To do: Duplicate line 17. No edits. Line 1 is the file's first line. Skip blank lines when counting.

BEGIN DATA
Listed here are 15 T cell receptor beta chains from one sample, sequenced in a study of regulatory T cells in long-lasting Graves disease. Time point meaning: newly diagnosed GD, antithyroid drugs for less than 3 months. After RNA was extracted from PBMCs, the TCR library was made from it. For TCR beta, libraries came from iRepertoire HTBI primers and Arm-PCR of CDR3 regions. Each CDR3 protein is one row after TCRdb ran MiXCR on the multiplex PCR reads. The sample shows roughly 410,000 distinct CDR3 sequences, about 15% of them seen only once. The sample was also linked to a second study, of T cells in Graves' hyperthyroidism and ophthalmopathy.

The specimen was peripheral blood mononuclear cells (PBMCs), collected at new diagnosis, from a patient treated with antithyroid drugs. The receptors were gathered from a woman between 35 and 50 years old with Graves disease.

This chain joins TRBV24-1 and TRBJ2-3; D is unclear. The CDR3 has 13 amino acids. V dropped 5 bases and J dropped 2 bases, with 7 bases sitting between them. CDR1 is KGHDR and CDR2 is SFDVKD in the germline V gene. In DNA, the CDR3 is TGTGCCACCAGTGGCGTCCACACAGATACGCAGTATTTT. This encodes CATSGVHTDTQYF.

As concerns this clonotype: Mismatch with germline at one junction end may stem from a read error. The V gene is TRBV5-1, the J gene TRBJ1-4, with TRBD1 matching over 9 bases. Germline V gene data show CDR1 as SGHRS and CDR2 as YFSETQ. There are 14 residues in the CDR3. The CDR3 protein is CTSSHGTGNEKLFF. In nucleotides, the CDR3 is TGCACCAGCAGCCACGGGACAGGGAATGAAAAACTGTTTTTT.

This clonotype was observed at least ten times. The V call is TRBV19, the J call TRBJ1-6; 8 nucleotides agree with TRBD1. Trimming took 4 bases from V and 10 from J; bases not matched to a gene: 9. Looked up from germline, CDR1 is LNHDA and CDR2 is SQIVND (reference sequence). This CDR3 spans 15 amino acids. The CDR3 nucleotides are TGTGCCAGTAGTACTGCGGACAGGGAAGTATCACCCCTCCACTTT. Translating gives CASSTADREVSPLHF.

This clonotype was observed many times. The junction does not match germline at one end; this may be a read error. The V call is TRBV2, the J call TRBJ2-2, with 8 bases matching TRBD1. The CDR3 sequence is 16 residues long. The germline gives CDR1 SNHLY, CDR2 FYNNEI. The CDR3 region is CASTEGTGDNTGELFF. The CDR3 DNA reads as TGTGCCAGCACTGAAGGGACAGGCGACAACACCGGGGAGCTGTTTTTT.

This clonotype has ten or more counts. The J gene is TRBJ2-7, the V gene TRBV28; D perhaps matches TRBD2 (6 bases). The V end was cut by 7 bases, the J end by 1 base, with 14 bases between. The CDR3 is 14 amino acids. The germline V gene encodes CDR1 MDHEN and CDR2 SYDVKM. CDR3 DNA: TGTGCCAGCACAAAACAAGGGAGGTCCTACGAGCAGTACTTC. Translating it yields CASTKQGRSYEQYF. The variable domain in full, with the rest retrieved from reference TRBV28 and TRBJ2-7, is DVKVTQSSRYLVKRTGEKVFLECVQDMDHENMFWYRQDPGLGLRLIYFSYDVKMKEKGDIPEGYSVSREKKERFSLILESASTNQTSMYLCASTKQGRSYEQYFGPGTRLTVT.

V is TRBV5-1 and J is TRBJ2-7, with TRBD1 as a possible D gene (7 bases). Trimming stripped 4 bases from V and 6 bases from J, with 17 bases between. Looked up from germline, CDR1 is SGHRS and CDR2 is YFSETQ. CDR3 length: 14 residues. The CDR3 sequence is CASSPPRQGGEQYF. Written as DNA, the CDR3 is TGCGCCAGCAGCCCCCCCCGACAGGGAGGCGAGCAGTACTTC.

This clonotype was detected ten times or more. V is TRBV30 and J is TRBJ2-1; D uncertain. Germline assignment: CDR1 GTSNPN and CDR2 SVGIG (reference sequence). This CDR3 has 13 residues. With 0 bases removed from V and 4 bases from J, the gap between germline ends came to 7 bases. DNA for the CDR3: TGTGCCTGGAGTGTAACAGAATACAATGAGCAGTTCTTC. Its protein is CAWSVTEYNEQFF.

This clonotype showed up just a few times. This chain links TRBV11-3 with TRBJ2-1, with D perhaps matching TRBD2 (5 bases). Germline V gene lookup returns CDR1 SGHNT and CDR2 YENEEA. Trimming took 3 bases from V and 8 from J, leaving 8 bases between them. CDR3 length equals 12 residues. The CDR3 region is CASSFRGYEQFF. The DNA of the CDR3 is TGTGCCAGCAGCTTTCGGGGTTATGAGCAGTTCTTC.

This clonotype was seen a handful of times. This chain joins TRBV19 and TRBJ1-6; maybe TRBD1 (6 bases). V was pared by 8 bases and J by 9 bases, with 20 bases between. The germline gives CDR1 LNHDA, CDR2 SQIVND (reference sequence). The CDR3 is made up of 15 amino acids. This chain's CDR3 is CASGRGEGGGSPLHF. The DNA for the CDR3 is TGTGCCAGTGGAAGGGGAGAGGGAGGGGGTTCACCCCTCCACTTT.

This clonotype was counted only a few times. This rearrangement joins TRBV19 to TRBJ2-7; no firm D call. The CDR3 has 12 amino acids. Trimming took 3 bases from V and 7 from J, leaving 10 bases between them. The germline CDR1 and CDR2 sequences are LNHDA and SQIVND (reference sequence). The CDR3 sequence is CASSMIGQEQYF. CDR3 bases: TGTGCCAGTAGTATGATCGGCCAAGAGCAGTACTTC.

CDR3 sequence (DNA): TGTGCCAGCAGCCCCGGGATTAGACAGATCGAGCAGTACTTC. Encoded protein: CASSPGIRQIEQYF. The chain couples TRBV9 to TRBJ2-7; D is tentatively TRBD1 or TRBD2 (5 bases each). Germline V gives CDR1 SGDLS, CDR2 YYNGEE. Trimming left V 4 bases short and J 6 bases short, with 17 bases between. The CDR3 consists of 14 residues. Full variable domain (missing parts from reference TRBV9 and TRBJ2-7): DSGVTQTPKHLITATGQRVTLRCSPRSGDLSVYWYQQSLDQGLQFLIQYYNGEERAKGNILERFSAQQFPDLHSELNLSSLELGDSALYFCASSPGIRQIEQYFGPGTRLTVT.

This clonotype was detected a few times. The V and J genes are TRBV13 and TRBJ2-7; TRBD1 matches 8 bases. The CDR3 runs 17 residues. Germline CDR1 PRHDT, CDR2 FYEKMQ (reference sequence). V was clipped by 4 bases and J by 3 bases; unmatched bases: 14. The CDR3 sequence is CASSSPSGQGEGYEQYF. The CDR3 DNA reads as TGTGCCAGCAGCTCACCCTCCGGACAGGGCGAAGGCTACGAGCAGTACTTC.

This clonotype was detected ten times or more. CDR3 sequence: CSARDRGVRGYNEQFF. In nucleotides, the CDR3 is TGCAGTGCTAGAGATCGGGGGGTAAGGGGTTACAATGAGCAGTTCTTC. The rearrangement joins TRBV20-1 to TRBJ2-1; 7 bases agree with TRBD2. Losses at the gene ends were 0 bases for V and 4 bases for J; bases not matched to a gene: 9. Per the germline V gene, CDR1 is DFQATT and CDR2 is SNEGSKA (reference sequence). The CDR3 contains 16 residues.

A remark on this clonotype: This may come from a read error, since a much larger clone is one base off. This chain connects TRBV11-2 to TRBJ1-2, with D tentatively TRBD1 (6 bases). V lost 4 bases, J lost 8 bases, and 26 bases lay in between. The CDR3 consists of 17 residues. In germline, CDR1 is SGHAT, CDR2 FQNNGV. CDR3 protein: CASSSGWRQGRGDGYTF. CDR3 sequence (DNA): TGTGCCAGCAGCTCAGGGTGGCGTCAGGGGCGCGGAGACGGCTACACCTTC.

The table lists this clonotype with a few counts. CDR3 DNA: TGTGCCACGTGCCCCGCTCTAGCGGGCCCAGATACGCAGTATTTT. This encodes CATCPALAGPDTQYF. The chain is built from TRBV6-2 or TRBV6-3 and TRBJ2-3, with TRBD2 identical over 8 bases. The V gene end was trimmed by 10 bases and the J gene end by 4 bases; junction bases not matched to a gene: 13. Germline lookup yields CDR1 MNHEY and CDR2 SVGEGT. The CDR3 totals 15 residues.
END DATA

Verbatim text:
The table lists this clonotype with a few counts. CDR3 DNA: TGTGCCACGTGCCCCGCTCTAGCGGGCCCAGATACGCAGTATTTT. This encodes CATCPALAGPDTQYF. The chain is built from TRBV6-2 or TRBV6-3 and TRBJ2-3, with TRBD2 identical over 8 bases. The V gene end was trimmed by 10 bases and the J gene end by 4 bases; junction bases not matched to a gene: 13. Germline lookup yields CDR1 MNHEY and CDR2 SVGEGT. The CDR3 totals 15 residues.